Understanding Rhode Island Lemon Law
American car dealerships sell roughly 150,000 cars each year classified as lemons: cars with repeated, unfixable problems. Lemons can come from any manufacturer: Chevrolet, Dodge, Ford and almost every other manufacturer has built lemon vehicles over the years.
“Lemon laws” enacted across the United States help protect consumers who purchase defective vehicles and provide a legal procedure to compensate them for their losses. Additionally, a powerful federal law known as the Magnuson-Moss Warranty Act provides protection for consumers who purchase cars that are having problems and have an unexpired manufacturer’s warranty.
The Rhode Island lemon law covers vehicles purchased or leased in the state after May 11, 1984. Vehicles covered by the law include cars, trucks, motorcycles and vans with a registered gross vehicle weight of less than 10,000 pounds. The lemon law covers used vehicles, but not motorized campers.
Rhode Island’s lemon law protects purchasers of vehicles as well as anyone to whom the vehicle is transferred within the vehicle’s warranty term. The lemon law further covers consumers who lease vehicles, and anyone else entitled by the terms of the warranty to enforce its terms.
The Rhode Island lemon law establishes a “term of protection” ending one year or 15,000 miles after the vehicle’s delivery to the consumer, whichever is sooner. The manufacturer must repair any nonconformity reported within the term of protection, even if those repairs begin after the term ends.
Rhode Island’s lemon law defines “nonconformity” as any specific or generic defect, malfunction, or combination thereof that substantially impairs the use, market value or safety of the vehicle. The law does not cover defects, malfunctions or conditions resulting from accidents, abuse, neglect, or unauthorized modifications of the vehicle.
The Rhode Island lemon law provides a presumption that the manufacturer and its authorized agents have had a reasonable number of attempts to repair a nonconformity after certain conditions are met. If the manufacturer is unable to repair the nonconformity after four or more attempts, that presumption is met. It is also met if the vehicle is out of service for a cumulative total of 30 or more calendar days.
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The presumption that the consumer allowed the manufacturer a reasonable number of repair attempts does not apply unless the manufacturer is afforded one additional opportunity to cure any nonconformity arising during the term of protection.
If the manufacturer is unable to repair the nonconformity, the Rhode Island lemon law compels manufacturers to either repurchase or replace the vehicle. The manufacturer, when repurchasing a nonconforming vehicle, must repay the full contract price including credit for any trade-ins. The manufacturer must repay incidental costs including sales taxes, registration fees and finance charges. They must also reimburse the consumer for towing costs and reasonable rental costs caused by the nonconforming vehicle. Manufacturers may withhold a reasonable allowance for use per the lemon law. That allowance is calculated using the number of miles driven by the vehicle until the first report of nonconformity.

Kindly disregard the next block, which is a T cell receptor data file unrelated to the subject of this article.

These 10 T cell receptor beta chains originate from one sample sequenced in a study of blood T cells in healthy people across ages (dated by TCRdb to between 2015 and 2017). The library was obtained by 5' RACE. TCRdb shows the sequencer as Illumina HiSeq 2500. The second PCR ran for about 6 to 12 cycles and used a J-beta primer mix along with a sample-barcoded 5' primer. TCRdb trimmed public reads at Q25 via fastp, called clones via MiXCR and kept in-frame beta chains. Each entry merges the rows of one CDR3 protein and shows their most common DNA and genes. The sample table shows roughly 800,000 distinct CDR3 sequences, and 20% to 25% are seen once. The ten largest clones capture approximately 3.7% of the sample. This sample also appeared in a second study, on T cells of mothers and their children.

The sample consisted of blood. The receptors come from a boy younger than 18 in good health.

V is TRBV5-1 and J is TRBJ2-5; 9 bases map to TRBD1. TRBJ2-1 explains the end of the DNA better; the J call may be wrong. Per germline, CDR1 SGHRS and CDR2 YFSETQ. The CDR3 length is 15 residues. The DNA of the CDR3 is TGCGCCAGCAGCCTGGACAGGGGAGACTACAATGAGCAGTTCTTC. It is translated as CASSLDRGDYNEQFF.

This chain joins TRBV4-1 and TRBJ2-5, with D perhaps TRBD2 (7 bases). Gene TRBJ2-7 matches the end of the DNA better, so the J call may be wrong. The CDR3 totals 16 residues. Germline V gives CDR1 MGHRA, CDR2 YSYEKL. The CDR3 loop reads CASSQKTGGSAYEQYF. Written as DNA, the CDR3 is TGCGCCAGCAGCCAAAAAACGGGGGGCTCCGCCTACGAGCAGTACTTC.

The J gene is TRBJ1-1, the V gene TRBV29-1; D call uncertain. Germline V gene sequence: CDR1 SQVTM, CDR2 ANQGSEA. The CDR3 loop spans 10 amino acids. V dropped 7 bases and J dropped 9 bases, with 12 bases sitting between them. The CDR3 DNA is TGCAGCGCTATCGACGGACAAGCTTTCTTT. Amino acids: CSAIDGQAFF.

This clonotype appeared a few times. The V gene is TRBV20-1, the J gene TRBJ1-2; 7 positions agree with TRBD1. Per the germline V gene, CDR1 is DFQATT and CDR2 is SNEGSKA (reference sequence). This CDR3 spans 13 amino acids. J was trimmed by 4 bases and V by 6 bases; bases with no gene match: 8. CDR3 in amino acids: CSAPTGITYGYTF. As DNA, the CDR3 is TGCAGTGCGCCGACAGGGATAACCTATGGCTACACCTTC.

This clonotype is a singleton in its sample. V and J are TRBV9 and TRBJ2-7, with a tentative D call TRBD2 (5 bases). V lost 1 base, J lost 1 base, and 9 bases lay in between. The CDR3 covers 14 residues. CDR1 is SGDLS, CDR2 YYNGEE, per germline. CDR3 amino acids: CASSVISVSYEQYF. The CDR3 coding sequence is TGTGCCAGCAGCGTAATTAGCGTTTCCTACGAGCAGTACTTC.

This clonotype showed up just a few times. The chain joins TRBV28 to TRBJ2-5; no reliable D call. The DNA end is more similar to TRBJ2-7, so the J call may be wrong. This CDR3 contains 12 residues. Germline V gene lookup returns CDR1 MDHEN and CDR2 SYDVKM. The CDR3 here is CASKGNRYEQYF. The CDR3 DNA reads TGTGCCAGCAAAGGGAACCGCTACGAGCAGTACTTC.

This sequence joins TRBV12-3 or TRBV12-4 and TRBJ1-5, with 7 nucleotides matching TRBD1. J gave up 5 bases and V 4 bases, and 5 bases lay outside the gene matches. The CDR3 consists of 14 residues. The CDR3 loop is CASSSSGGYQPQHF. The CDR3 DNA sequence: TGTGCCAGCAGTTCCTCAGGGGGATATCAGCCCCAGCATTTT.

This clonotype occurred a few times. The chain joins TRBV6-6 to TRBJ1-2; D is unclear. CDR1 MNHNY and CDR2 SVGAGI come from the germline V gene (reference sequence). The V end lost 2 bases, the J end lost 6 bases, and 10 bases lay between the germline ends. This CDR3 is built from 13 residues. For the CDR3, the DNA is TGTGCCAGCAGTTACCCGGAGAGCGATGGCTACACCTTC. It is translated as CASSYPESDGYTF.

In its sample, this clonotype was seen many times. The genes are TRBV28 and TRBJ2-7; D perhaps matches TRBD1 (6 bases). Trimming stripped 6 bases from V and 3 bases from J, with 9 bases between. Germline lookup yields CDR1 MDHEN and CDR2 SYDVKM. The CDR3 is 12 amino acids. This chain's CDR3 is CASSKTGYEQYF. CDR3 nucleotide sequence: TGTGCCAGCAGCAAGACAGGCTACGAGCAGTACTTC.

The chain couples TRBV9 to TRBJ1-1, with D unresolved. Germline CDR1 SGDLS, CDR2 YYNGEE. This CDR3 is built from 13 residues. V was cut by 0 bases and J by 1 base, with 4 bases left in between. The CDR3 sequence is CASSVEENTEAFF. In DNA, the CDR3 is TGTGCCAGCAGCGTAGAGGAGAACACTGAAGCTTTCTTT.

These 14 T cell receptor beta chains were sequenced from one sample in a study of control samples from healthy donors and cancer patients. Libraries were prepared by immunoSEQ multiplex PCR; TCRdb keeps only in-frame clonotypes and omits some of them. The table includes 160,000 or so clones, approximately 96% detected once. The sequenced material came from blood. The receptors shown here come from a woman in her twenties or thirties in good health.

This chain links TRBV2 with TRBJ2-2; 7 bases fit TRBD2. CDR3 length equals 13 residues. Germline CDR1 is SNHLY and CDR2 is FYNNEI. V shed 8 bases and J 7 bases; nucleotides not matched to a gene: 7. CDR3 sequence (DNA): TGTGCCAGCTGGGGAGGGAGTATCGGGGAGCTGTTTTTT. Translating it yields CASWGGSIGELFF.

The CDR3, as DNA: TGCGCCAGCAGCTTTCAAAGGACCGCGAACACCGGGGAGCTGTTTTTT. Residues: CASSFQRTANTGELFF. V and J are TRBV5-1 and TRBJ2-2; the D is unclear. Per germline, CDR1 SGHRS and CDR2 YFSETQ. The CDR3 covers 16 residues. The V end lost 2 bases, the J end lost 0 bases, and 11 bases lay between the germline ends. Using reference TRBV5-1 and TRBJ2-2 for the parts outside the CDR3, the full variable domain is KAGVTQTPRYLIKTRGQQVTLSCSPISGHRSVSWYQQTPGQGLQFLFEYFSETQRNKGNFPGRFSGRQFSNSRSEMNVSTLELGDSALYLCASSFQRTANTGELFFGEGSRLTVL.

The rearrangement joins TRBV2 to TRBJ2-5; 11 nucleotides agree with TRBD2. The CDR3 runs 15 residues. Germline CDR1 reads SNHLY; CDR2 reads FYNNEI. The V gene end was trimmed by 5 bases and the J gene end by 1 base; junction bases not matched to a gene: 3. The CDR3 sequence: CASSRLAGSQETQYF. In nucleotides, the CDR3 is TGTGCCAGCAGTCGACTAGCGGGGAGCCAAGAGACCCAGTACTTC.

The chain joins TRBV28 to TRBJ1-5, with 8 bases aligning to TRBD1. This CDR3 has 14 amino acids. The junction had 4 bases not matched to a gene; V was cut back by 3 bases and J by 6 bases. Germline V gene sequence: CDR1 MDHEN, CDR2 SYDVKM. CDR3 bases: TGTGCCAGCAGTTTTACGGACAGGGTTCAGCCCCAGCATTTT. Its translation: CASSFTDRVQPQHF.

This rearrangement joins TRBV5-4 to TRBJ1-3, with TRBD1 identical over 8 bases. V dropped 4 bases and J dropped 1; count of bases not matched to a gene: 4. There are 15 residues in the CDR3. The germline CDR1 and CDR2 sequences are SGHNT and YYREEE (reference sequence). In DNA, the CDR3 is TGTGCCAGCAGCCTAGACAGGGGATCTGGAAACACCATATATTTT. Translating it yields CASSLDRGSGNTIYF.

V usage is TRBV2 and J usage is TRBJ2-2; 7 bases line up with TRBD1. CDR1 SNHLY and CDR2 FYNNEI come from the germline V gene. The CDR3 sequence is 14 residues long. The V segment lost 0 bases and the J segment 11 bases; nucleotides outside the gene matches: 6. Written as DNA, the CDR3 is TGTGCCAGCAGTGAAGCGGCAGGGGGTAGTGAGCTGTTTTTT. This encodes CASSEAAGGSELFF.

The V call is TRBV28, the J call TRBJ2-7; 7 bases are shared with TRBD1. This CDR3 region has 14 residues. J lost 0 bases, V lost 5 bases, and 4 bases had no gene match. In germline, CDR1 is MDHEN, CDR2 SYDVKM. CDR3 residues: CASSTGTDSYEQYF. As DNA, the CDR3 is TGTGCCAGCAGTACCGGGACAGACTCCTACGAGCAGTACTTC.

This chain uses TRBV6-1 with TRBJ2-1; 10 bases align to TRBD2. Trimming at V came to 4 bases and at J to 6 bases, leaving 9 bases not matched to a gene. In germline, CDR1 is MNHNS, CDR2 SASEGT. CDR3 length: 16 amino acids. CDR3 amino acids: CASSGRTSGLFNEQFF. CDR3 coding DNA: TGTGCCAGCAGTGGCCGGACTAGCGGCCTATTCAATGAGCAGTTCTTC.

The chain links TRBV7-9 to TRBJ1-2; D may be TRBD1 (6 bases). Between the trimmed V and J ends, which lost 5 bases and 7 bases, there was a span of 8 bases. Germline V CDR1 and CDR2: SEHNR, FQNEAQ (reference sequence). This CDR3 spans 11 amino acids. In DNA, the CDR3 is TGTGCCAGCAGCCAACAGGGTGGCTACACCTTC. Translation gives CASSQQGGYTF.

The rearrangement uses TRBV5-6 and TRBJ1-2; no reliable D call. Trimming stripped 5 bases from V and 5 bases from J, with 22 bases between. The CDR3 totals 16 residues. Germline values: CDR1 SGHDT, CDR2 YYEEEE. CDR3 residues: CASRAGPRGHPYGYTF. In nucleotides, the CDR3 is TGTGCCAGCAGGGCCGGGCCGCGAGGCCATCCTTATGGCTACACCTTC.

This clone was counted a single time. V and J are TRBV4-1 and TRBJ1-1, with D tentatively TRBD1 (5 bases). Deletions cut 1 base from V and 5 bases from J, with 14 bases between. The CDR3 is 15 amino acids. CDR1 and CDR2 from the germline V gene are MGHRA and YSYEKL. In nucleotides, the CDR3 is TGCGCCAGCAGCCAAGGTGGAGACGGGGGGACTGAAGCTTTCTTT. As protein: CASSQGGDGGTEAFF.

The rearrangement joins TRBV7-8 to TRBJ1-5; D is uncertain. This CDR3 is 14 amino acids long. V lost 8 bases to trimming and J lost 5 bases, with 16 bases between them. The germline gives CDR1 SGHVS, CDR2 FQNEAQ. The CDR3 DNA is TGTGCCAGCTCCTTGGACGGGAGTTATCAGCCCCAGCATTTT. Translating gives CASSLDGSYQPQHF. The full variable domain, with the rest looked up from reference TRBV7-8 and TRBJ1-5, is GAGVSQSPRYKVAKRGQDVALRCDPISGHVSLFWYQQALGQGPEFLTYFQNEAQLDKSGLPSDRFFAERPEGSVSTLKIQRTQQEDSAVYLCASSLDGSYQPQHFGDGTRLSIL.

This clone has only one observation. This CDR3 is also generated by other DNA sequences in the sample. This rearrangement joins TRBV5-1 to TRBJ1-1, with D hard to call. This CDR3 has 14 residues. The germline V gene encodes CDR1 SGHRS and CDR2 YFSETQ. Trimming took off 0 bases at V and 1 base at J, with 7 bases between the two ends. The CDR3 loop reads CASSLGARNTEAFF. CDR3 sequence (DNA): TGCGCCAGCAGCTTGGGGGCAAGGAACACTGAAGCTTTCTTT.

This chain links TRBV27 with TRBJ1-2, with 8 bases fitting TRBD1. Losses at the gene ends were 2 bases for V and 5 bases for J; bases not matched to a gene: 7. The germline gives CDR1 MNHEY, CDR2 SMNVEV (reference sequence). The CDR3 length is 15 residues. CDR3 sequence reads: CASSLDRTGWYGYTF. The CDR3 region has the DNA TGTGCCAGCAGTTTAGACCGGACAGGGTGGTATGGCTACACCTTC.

Manufacturers replacing vehicles under the Rhode Island lemon law must provide a comparable vehicle in good working order. The manufacturer must also reimburse the consumer for any transfer fees or sales taxes incurred from the replacement. They must also repay the consumer for towing and rental costs.
The Rhode Island lemon law’s provisions regarding repurchase or replacement don’t apply until the consumer first resorts to the manufacturer’s informal dispute settlement procedure, i.e. arbitration. The procedure must comply with Federal Trade Commission rules or be certified by the Rhode Island Attorney General. This requirement does not apply unless the manufacturer, its agents or authorized dealer or lessor has provided the consumer with clear and conspicuous written notice of the procedure at the time of the vehicle’s delivery.
In some instances, arbitration can allow for a faster resolution of conflicts between consumers and manufacturers. Arbitration hearings usually last only one day, and take place in a much less formal setting than a court. Consumers should bring all documents relating to the vehicle and the repair process, including the letters exchanged with the manufacturer. They should also arrange for witnesses to appear at the hearing, including friends who have witnessed the vehicle’s problems.
However, arbitration often ends with an outcome unfavorable to the consumer. The third party arbitrator may award the consumer with additional repair attempts, which doesn’t provide any remedy they didn’t have before. They may also decide to dismiss the claim, siding with the manufacturer. The law makes no mention of the ability to recoup attorney’s fees during arbitration. Fortunately, the federal Magnuson-Moss Warranty Act allows for consumers to sue for attorney’s fees alongside damage awards in court.
The manufacturer must abide by the decision of the arbitrator, while the consumer does not. If dissatisfied with the outcome, a consumer can bring civil action in court. By filing a claim under the Magnuson-Moss Warranty Act, Rhode Island consumers can hire lawyers who will represent them without the vehicle owner having to pay any attorneys’ fees directly out of their pocket. This is because the federal Act provides that the vehicle manufacturer shall pay the claimants’ reasonable attorneys’ fees if the claimant prevails against the manufacturer. Lemonlawusa.org encourages vehicle owners with a lemon to obtain legal counsel. You can bet the car manufacturers have legal counsel at the ready to help defend against lemon law claims both in arbitration and in court.